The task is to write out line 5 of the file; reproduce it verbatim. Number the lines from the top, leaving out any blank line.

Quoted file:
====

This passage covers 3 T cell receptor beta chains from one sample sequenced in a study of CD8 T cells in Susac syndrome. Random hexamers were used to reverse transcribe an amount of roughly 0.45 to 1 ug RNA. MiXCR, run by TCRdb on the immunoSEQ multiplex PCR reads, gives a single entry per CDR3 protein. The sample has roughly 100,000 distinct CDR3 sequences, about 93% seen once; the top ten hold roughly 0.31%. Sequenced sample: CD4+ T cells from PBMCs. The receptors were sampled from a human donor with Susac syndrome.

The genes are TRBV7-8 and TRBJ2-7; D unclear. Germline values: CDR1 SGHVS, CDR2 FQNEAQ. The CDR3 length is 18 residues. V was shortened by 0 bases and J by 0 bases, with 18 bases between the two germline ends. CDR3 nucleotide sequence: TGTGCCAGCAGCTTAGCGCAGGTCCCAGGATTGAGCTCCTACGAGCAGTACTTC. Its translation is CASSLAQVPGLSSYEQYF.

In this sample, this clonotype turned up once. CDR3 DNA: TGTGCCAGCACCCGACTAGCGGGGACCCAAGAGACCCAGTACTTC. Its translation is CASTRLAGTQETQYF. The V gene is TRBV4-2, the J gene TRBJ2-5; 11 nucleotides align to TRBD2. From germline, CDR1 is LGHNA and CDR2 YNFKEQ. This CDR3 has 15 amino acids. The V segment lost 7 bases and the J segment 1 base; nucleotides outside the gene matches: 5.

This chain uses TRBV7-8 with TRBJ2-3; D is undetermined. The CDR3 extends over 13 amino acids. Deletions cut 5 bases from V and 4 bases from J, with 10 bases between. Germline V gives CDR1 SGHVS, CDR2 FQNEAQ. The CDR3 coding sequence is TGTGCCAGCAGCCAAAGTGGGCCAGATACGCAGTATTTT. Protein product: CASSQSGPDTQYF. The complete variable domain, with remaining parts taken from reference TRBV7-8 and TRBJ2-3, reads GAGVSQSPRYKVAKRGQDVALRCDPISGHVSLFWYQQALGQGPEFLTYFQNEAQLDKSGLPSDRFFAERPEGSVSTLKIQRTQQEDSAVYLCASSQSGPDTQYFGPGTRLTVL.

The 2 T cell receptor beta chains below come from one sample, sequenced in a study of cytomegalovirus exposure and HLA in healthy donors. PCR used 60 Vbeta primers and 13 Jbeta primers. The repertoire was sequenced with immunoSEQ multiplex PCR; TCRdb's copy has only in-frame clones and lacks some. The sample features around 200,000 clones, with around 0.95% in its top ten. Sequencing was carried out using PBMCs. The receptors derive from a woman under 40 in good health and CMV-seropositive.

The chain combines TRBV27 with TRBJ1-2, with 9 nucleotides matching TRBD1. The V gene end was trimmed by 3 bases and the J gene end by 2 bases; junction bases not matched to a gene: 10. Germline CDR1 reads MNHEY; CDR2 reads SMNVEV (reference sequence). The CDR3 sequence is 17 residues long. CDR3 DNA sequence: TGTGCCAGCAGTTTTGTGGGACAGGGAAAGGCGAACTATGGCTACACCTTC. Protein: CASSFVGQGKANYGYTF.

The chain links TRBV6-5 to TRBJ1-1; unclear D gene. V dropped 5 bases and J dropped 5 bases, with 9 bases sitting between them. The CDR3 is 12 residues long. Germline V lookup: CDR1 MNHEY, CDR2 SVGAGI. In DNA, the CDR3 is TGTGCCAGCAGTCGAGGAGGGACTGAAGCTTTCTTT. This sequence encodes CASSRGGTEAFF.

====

The 2 T cell receptor beta chains below come from one sample, sequenced in a study of cytomegalovirus exposure and HLA in healthy donors. PCR used 60 Vbeta primers and 13 Jbeta primers. The repertoire was sequenced with immunoSEQ multiplex PCR; TCRdb's copy has only in-frame clones and lacks some. The sample features around 200,000 clones, with around 0.95% in its top ten. Sequencing was carried out using PBMCs. The receptors derive from a woman under 40 in good health and CMV-seropositive.